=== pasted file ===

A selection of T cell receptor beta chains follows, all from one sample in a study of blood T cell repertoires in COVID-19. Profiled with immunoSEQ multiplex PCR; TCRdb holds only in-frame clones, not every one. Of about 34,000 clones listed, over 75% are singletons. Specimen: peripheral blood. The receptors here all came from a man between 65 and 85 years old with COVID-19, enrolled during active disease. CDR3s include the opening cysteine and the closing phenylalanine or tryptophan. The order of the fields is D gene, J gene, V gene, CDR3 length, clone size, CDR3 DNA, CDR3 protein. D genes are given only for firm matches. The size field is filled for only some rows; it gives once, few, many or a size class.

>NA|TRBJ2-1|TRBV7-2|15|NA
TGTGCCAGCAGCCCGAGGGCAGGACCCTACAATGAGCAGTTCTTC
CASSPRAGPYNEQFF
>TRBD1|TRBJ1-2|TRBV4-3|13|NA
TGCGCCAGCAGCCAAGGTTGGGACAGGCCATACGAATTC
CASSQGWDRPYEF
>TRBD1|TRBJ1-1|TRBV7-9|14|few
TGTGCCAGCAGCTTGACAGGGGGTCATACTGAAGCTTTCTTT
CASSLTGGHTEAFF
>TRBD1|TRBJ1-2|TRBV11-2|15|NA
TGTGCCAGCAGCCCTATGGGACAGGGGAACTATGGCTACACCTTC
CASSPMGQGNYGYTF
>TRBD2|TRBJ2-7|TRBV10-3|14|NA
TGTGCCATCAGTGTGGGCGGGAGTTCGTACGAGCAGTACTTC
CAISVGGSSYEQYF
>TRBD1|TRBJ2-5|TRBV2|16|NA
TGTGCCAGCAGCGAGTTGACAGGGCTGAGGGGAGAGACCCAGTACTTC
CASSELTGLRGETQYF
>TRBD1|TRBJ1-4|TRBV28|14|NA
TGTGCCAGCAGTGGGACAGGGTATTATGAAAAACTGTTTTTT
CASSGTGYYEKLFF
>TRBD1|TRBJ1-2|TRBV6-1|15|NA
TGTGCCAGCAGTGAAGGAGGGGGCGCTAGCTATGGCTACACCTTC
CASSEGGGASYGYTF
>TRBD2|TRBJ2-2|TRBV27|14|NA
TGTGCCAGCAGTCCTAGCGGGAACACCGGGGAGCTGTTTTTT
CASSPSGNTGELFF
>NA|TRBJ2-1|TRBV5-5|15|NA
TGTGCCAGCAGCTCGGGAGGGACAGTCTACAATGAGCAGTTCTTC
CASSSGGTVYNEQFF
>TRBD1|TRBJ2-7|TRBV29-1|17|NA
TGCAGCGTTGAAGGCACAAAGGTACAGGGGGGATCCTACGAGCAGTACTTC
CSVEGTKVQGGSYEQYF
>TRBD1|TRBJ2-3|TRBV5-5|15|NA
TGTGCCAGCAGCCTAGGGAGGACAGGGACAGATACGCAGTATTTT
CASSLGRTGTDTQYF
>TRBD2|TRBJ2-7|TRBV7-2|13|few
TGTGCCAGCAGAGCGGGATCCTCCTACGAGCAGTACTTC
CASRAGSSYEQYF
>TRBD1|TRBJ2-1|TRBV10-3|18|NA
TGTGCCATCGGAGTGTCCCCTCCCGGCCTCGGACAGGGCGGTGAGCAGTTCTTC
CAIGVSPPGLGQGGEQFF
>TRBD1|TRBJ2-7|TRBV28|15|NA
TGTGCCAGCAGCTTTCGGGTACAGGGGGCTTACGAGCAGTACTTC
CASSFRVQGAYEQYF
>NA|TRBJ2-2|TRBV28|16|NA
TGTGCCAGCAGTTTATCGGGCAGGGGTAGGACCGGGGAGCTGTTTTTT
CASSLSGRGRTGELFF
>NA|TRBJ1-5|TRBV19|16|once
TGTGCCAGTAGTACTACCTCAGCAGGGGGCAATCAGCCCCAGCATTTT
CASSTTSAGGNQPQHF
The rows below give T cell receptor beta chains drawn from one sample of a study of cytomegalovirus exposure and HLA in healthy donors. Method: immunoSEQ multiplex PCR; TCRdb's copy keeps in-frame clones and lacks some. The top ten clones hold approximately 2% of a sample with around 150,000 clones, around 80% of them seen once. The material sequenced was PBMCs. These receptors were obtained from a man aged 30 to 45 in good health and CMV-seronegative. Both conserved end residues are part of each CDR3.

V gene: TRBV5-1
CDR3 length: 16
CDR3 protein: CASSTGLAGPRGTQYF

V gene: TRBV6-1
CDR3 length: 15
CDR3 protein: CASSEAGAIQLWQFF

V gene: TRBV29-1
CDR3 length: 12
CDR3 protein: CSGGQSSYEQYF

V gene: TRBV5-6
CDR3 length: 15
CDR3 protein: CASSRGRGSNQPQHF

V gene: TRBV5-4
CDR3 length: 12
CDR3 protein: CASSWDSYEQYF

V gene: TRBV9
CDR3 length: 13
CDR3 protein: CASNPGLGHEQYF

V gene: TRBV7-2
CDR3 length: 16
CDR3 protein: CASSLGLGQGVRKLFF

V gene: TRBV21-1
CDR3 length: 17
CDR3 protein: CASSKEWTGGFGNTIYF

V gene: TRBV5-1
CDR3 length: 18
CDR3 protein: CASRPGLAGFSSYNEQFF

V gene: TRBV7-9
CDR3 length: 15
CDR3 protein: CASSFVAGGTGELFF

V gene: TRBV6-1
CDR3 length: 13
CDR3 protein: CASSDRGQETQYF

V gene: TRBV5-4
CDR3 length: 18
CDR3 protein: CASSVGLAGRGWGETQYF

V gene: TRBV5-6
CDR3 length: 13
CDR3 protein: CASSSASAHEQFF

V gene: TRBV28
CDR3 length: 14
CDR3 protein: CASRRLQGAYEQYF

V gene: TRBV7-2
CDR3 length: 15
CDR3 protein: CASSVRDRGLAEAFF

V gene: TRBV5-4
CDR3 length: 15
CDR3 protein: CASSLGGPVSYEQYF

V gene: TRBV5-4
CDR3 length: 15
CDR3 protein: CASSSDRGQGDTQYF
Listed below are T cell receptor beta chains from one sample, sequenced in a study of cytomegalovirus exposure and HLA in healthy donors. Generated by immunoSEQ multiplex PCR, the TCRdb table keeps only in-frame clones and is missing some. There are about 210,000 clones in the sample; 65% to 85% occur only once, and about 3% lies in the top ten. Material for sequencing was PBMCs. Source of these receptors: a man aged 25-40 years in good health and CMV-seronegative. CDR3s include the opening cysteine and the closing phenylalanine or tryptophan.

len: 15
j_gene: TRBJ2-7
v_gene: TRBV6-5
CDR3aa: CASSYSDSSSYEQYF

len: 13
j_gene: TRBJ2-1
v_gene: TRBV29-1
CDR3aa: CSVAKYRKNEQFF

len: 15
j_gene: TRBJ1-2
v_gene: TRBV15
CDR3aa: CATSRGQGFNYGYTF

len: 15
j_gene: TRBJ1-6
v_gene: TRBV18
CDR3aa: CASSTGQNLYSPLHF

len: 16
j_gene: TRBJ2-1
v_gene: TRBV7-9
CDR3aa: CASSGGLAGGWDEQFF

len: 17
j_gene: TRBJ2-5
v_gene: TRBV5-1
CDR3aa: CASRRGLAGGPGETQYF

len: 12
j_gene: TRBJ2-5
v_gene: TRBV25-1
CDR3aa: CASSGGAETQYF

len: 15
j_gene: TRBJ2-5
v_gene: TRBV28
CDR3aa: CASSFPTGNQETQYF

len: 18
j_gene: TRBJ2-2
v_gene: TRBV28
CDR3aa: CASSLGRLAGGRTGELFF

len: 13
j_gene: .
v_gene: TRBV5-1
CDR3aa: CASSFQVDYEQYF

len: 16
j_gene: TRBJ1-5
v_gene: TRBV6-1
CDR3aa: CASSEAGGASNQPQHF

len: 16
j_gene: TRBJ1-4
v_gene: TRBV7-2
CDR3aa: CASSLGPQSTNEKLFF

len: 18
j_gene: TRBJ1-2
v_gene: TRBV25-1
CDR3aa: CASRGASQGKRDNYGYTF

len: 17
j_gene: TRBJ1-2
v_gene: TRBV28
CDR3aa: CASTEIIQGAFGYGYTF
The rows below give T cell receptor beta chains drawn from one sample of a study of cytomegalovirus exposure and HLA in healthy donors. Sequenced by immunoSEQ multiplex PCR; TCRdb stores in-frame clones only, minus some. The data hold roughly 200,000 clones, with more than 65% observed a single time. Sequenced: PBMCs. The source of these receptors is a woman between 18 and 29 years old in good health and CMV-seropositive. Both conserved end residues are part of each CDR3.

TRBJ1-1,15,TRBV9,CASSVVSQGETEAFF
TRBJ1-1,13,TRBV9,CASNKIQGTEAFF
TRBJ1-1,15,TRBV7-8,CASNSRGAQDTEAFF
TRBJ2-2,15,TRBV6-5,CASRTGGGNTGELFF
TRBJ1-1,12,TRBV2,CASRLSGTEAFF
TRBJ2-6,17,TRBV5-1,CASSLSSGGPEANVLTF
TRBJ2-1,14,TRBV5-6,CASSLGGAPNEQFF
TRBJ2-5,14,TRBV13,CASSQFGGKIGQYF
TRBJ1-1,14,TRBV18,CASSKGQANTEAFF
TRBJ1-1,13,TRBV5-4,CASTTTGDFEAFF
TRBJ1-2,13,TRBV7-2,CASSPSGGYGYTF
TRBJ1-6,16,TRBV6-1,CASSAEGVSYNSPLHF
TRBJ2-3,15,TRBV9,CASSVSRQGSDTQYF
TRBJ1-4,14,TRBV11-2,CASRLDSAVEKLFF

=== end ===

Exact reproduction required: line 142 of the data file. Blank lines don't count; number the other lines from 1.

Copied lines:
len: 13